With all that said, I did read some fabulous books that I’m going to gush over, but I will say, book hangovers and book slumps are real. When I heard people on YouTube talk about these moods, I never believed they could really happen or at least not happen to me. Well, I was proven wrong in February. My favorite book of the month put me into a HUGE book hangover, and from there, I started to feel myself slip into a short book slump. BUT, I was able to pull myself out, and now I think I’m fine and past it.

Here are the stats from February: 

  • Total books read: 24 | 13 novels
  • NetGalley ARCs: 4
  • Genres:
    • 1 Cozy Mystery
    • 1 Contemporary Fiction
    • 2 Historical Fiction
    • 1 Fantasy
    • 3 Romantasy
    • 5 Contemporary Romance – 1 Christian
    • 6 short stories – contemporary romance
    • 5 children’s picture books
    • No graphic novels
  • Formats:
    • 2 Paperbacks
    • 6 audiobooks
    • 15 digital ebooks

February Reading Wrap-Up

Did Not Finish (DNF) Books

Remarkably Bright Creatures by Shelby Van Pelt

GR Description: After Tova Sullivan’s husband died, she began working the night shift at the Sowell Bay Aquarium, mopping floors and tidying up. Keeping busy has always helped her cope, which she’s been doing since her eighteen-year-old son, Erik, mysteriously vanished on a boat in Puget Sound over thirty years ago.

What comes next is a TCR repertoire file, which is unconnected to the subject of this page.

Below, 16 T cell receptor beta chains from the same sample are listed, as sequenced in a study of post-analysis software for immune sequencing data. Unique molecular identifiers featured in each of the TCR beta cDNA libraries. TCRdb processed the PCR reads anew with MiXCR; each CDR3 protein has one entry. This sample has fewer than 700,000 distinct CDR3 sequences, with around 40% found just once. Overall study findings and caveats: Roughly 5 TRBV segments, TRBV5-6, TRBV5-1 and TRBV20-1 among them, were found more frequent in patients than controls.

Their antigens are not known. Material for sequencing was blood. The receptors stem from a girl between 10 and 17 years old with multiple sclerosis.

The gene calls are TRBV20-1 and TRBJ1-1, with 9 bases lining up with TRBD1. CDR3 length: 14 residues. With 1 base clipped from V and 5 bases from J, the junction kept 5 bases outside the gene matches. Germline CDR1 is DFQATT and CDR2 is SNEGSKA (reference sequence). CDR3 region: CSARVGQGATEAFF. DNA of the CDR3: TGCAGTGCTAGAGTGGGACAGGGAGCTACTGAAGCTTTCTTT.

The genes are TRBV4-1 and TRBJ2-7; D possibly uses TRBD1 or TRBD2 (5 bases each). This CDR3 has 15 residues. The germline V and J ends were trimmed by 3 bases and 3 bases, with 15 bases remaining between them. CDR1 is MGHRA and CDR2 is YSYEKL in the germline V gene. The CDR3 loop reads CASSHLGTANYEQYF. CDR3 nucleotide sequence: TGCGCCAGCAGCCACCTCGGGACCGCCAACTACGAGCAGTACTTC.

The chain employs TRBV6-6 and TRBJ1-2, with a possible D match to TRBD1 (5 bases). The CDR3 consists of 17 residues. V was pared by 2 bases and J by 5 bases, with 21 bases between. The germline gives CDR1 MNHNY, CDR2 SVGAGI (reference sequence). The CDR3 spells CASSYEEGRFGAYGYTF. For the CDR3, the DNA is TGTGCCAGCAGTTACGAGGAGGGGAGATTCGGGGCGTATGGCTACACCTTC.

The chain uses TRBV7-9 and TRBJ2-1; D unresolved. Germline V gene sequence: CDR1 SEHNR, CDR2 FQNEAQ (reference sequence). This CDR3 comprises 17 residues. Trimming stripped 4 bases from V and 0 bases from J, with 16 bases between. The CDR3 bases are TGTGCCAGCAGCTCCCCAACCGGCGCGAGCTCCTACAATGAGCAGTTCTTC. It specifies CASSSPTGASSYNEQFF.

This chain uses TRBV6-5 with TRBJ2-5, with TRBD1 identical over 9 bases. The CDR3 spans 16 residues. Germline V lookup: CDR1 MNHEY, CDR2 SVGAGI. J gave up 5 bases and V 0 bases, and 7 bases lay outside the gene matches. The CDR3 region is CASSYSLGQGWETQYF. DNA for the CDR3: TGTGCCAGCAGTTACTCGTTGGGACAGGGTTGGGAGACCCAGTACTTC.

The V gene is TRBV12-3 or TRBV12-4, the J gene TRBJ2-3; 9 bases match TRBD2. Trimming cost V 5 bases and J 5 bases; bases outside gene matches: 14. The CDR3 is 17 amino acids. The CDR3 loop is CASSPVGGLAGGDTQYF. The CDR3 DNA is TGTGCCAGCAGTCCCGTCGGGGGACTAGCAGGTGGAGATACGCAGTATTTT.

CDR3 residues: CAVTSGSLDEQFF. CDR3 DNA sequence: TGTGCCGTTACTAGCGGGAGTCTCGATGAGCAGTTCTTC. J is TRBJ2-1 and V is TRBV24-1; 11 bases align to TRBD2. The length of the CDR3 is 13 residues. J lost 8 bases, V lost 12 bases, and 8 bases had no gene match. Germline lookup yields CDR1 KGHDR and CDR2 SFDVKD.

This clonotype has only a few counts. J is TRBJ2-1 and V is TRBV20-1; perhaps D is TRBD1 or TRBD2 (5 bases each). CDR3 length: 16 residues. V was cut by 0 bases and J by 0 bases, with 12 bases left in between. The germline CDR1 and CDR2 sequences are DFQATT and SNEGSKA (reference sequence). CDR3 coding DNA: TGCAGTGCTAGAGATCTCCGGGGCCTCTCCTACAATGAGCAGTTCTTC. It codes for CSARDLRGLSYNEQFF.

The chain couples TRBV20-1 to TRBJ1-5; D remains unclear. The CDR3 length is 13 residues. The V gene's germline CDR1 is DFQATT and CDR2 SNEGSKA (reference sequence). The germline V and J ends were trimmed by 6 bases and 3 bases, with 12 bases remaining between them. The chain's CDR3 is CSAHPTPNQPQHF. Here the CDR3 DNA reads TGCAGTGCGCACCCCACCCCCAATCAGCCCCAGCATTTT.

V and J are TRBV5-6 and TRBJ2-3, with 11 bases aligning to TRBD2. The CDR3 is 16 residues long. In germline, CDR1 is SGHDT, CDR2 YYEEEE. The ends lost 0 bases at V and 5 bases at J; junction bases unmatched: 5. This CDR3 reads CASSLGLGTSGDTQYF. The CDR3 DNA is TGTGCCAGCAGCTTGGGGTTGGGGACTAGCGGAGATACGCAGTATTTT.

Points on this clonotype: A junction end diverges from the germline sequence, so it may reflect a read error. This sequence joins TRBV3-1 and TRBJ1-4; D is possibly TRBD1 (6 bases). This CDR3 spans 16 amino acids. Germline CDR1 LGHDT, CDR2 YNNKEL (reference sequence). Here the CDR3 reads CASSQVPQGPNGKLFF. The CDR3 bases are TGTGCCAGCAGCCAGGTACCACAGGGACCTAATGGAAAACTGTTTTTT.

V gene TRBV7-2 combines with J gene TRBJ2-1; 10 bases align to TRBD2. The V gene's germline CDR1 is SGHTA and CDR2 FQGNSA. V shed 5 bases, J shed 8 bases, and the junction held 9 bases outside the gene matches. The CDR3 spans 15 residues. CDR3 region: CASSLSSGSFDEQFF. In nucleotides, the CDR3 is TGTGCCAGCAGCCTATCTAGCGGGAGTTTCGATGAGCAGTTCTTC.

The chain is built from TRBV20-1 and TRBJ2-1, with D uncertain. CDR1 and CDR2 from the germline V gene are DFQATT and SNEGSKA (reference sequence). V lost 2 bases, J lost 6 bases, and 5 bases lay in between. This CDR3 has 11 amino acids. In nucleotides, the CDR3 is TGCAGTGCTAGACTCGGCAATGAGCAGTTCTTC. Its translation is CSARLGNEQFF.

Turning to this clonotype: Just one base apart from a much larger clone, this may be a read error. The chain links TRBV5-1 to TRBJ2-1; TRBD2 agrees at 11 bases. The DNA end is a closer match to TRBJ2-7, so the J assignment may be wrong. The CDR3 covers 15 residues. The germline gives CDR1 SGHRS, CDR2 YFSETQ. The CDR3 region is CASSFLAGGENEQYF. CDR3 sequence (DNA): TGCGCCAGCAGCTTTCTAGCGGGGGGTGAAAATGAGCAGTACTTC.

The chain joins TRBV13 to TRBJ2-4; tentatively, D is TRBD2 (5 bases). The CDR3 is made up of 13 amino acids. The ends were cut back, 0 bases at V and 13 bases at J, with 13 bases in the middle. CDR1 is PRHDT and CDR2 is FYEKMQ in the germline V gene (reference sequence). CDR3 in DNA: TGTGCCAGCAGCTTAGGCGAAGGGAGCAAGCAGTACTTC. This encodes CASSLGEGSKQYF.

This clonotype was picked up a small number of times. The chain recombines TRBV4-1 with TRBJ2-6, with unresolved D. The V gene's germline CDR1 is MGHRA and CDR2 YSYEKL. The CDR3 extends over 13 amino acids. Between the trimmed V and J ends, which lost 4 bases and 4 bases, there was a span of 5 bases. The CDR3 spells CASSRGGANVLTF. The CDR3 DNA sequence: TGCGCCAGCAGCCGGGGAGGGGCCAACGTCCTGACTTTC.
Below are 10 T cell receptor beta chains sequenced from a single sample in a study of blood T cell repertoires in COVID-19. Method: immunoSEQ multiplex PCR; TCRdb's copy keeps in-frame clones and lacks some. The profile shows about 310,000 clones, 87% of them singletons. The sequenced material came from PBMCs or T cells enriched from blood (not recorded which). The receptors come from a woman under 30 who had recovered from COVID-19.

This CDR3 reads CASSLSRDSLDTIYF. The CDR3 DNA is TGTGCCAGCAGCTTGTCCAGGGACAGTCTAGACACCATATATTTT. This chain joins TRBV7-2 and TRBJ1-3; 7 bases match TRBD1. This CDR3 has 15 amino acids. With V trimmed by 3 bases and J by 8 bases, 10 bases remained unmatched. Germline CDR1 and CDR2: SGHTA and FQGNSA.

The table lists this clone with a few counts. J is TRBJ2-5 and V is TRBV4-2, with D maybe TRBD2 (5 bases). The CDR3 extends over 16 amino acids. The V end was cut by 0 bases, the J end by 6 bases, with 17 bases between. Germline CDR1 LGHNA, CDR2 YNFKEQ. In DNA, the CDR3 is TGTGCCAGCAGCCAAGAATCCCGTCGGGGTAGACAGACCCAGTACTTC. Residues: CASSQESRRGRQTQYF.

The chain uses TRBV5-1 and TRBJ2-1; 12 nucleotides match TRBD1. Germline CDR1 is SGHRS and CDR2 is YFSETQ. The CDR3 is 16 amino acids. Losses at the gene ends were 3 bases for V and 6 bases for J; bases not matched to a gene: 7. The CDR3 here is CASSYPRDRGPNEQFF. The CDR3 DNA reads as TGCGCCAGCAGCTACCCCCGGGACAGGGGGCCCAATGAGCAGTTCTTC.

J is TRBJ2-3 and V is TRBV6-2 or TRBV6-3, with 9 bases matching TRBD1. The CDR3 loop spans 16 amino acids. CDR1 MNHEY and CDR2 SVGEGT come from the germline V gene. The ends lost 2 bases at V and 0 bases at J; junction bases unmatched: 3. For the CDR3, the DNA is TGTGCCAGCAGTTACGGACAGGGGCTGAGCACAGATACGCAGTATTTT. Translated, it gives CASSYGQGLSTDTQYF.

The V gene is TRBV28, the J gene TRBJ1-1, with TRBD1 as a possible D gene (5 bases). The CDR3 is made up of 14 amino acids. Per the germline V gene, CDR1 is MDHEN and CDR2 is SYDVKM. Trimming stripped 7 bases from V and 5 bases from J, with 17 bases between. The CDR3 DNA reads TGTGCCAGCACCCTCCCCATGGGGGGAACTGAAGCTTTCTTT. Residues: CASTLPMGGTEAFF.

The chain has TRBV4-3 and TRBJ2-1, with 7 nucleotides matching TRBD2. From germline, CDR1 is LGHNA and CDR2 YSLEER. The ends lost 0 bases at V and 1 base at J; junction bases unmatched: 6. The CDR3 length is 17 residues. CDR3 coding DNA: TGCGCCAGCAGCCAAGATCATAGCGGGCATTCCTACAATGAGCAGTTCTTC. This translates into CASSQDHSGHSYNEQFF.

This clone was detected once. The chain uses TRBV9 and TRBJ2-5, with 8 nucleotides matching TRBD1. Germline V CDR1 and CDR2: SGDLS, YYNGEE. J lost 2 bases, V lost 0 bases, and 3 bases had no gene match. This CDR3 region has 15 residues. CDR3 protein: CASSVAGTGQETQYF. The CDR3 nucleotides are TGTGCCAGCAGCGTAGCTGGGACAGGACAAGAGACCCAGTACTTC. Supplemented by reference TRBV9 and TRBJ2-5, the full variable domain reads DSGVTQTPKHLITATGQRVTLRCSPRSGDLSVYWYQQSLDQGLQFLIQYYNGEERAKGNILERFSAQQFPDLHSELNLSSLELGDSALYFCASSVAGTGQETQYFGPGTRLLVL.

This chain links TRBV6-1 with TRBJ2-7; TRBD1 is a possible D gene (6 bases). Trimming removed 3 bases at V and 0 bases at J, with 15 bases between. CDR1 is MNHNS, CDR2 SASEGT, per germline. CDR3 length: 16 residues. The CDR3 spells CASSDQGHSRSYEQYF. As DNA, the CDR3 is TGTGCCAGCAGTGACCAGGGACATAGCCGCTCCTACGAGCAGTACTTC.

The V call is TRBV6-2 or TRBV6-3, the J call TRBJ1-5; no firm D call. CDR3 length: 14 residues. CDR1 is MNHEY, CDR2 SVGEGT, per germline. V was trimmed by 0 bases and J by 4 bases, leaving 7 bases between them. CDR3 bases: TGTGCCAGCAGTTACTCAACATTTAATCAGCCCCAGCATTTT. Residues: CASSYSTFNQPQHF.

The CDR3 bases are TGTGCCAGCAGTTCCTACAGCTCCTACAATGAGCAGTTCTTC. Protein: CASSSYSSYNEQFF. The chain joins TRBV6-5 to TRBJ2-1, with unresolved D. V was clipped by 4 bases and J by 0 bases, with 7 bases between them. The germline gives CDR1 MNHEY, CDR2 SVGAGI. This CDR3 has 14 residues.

Tova becomes acquainted with curmudgeonly Marcellus, a giant Pacific octopus living at the aquarium. Marcellus knows more than anyone can imagine but wouldn’t dream of lifting one of his eight arms for his human captors–until he forms a remarkable friendship with Tova.

Ever the detective, Marcellus deduces what happened the night Tova’s son disappeared. And now Marcellus must use every trick his old invertebrate body can muster to unearth the truth for her before it’s too late.